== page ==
Pilot works Havasu Balloon Fest toward owning her own balloon
Thousands of feet above the earth, a Napa Valley woman finds joy in the quiet solace of the sky. The world seems simpler from above, more peaceful. It’s hard to imagine she belongs anywhere else.
Phoebe Brown arrived in Havasu this weekend for the 8th annual Lake Havasu Balloon Festival. A new face in a crowd of experienced veterans, the 28-year-old California native says she’s something of a rarity in the male-dominated field of balloon piloting. Brown is a crew member for balloon pilot Kevin Flanagan, and is saving enough money to one day fly her own balloon over Havasu’s shores.
“Lake Havasu City’s Balloon Festival is a sought-after event for balloonists throughout the U.S.,” Brown said. “I love being around them.”
Brown first experienced the thrill of flight while living in Mareeba, Australia, when her landlord invited Brown and her roommate on a short ride. Brown remembers being hesitant to go, due to a fear of heights, even as she stepped into the gondola of her first balloon. When the balloon climbed upward, her fears grew as distant as the ground beneath them. Ballooning, she said, became a passion for her.
“It’s the best feeling I’ve ever had,” Brown said. “After that first flight, I fell in love…it’s kind of unexplainable. When I take people up, I love seeing their faces light up, and to share that experience with them.”
After that first flight, Brown said, she immediately asked her landlord how she might go about getting a pilot’s license of her own. When Brown returned to California, she knew that whatever the future held, balloons would be a part of it.
She found work with a hot air balloon company in Napa Valley as a social media coordinator, and there befriended commercial balloon pilot Chelle Hughes – the only woman to pilot a hot air balloon at the base of Mount Kilimanjaro, in Kenya.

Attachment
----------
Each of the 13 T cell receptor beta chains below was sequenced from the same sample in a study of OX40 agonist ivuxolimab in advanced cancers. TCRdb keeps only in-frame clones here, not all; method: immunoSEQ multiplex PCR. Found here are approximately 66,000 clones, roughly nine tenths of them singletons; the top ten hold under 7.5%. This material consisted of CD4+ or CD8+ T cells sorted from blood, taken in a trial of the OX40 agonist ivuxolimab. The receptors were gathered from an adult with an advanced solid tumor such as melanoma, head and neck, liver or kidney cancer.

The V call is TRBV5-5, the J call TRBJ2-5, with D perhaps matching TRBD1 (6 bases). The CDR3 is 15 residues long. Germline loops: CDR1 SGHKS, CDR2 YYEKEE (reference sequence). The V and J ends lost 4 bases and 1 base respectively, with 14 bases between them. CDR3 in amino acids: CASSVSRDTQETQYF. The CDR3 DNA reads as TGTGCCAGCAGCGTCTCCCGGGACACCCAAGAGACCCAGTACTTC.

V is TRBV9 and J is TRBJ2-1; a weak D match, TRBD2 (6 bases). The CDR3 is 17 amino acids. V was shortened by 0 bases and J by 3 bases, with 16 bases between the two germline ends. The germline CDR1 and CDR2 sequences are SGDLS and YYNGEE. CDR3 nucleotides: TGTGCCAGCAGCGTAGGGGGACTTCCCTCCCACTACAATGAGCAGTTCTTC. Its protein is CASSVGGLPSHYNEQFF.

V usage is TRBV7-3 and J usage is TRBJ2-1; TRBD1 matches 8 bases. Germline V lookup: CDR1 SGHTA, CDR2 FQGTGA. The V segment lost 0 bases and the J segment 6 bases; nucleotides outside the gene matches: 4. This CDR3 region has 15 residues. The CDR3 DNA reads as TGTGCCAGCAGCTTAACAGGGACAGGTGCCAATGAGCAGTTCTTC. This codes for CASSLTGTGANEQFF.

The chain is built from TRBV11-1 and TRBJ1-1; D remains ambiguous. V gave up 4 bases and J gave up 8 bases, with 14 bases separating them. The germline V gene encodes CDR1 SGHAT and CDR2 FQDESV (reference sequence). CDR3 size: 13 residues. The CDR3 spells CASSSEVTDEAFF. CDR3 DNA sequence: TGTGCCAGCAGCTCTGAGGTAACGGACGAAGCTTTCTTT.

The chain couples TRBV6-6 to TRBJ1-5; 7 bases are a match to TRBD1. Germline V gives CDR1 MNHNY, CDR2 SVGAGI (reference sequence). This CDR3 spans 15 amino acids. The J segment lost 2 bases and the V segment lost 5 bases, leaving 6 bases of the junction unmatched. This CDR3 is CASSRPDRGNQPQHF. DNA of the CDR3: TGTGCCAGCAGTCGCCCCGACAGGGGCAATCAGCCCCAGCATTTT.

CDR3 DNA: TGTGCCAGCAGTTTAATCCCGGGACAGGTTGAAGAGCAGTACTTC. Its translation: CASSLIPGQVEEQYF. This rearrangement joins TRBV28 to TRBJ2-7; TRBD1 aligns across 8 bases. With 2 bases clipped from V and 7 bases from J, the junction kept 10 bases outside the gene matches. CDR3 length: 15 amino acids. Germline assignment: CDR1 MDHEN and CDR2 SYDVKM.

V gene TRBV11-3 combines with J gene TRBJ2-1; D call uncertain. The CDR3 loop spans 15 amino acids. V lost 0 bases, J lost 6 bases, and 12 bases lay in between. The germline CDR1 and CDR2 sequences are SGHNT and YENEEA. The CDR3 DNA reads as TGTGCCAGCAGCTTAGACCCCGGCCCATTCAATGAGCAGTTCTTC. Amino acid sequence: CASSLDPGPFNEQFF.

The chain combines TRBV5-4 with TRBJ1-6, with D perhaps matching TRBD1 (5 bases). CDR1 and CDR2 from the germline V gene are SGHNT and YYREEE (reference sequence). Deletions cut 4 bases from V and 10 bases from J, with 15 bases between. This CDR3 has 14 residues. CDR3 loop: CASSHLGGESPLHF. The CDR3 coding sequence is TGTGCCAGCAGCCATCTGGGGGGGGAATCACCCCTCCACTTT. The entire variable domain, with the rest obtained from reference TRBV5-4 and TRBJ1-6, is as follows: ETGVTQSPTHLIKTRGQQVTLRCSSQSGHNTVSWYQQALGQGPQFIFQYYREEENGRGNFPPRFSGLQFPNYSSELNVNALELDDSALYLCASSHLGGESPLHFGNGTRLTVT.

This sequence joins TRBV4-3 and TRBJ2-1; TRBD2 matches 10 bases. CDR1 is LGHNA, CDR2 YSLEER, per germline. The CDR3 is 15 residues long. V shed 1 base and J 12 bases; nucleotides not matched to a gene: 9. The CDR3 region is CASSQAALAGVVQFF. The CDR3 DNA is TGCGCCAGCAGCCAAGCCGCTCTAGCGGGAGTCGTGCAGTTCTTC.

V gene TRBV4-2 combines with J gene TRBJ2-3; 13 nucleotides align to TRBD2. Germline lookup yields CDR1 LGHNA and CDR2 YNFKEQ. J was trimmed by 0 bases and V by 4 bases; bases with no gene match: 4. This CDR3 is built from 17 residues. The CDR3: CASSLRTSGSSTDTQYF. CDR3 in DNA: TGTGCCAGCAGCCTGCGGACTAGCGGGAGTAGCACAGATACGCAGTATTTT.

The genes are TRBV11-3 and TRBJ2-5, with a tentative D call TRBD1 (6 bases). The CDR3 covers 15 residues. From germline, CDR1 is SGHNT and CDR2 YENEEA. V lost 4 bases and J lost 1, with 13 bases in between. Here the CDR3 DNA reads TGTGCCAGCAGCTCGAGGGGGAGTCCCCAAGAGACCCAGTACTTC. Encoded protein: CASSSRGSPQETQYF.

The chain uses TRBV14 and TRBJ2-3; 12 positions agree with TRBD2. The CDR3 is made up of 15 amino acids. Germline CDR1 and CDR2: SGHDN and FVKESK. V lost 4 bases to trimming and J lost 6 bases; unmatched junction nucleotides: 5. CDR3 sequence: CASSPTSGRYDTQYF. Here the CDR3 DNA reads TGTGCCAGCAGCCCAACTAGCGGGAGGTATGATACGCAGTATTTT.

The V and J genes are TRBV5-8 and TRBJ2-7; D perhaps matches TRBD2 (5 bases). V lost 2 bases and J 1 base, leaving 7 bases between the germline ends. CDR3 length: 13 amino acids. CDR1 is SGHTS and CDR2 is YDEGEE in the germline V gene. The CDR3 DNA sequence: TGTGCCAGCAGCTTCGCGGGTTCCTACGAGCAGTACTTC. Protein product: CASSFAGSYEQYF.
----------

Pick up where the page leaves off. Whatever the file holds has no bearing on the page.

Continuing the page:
“She was one of the first people to really push me, and tell me to keep going for it,” Brown said.
Brown sought out professional training under Phoenix balloon pilot Kevin Flanagan, who offers pilots training in Montana every summer.
“She first contacted me by phone,” Flanagan said. “It was a funny phone call. She asked me how much lessons were, how much it would cost to get her license. I told her it cost about $5,000 to get a private license, and another $5,000 to get a commercial license. She told me, ’I don’t have the money yet, but I’ll get it.”
Flanagan didn’t expect to hear from Brown again, but the cost didn’t deter her. Brown began a crowdfunding campaign in 2015, where she raised money needed to pursue her professional pilots license. She worked five days each week for a construction company in Kalispell, Montana, and spent her weekends in the skies above.
“She was a delight to have around,” Flanagan said. “She has passion, enthusiasm, and she’s definitely motivated to be a balloon pilot. It’s rare to meet people who have that kind of passion and drive…she’s a pretty impressive lady.”
Brown is working with Flanagan as a member of his crew, under a balloon sponsored by real estate company, Re/Max.
“I’ve been to quite a few events, traveling across the U.S. and working for pilots so that I can buy my own equipment,” Brown said. “Last summer, I traveled through 29 states in more than three months. I hope that next year, I save enough money to have my own balloon, and start up my own little balloon company.”
While Friday offered a false start for balloon enthusiasts in Lake Havasu City, Brown can be seen alongside the Re/Max balloon throughout this weekend.